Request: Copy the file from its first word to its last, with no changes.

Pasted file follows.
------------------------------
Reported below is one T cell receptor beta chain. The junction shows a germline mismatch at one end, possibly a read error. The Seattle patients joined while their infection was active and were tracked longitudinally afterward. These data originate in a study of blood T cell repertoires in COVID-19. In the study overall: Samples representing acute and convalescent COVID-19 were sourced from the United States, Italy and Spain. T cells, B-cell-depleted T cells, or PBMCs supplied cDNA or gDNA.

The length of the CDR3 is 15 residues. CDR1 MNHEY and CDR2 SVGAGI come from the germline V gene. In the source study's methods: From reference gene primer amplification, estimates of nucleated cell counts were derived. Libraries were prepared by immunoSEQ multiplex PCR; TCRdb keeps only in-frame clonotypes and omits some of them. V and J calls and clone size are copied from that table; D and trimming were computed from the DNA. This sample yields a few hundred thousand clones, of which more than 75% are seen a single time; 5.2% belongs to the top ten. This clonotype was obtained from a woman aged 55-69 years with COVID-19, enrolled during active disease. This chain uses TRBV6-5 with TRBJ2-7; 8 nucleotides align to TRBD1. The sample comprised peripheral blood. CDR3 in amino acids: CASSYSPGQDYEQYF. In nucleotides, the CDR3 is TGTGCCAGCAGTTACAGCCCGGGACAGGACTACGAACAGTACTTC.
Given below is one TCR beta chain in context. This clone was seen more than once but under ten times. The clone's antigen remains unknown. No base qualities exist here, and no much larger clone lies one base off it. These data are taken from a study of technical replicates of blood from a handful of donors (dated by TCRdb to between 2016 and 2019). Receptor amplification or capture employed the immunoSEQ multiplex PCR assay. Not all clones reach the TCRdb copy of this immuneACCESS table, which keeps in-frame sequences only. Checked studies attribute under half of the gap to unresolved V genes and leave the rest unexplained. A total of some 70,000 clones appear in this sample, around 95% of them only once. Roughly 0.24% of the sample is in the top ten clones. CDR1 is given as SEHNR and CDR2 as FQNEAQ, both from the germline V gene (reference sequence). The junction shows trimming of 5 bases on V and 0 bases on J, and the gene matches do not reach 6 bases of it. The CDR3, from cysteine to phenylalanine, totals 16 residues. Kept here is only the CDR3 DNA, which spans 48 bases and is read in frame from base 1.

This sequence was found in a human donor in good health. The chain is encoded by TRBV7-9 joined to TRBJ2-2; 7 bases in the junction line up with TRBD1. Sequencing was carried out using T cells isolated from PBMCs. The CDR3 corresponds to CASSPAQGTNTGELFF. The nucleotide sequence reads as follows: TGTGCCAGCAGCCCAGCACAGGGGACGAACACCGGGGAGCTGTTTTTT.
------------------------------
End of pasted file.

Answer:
Reported below is one T cell receptor beta chain. The junction shows a germline mismatch at one end, possibly a read error. The Seattle patients joined while their infection was active and were tracked longitudinally afterward. These data originate in a study of blood T cell repertoires in COVID-19. In the study overall: Samples representing acute and convalescent COVID-19 were sourced from the United States, Italy and Spain. T cells, B-cell-depleted T cells, or PBMCs supplied cDNA or gDNA.

The length of the CDR3 is 15 residues. CDR1 MNHEY and CDR2 SVGAGI come from the germline V gene. In the source study's methods: From reference gene primer amplification, estimates of nucleated cell counts were derived. Libraries were prepared by immunoSEQ multiplex PCR; TCRdb keeps only in-frame clonotypes and omits some of them. V and J calls and clone size are copied from that table; D and trimming were computed from the DNA. This sample yields a few hundred thousand clones, of which more than 75% are seen a single time; 5.2% belongs to the top ten. This clonotype was obtained from a woman aged 55-69 years with COVID-19, enrolled during active disease. This chain uses TRBV6-5 with TRBJ2-7; 8 nucleotides align to TRBD1. The sample comprised peripheral blood. CDR3 in amino acids: CASSYSPGQDYEQYF. In nucleotides, the CDR3 is TGTGCCAGCAGTTACAGCCCGGGACAGGACTACGAACAGTACTTC.
Given below is one TCR beta chain in context. This clone was seen more than once but under ten times. The clone's antigen remains unknown. No base qualities exist here, and no much larger clone lies one base off it. These data are taken from a study of technical replicates of blood from a handful of donors (dated by TCRdb to between 2016 and 2019). Receptor amplification or capture employed the immunoSEQ multiplex PCR assay. Not all clones reach the TCRdb copy of this immuneACCESS table, which keeps in-frame sequences only. Checked studies attribute under half of the gap to unresolved V genes and leave the rest unexplained. A total of some 70,000 clones appear in this sample, around 95% of them only once. Roughly 0.24% of the sample is in the top ten clones. CDR1 is given as SEHNR and CDR2 as FQNEAQ, both from the germline V gene (reference sequence). The junction shows trimming of 5 bases on V and 0 bases on J, and the gene matches do not reach 6 bases of it. The CDR3, from cysteine to phenylalanine, totals 16 residues. Kept here is only the CDR3 DNA, which spans 48 bases and is read in frame from base 1.

This sequence was found in a human donor in good health. The chain is encoded by TRBV7-9 joined to TRBJ2-2; 7 bases in the junction line up with TRBD1. Sequencing was carried out using T cells isolated from PBMCs. The CDR3 corresponds to CASSPAQGTNTGELFF. The nucleotide sequence reads as follows: TGTGCCAGCAGCCCAGCACAGGGGACGAACACCGGGGAGCTGTTTTTT.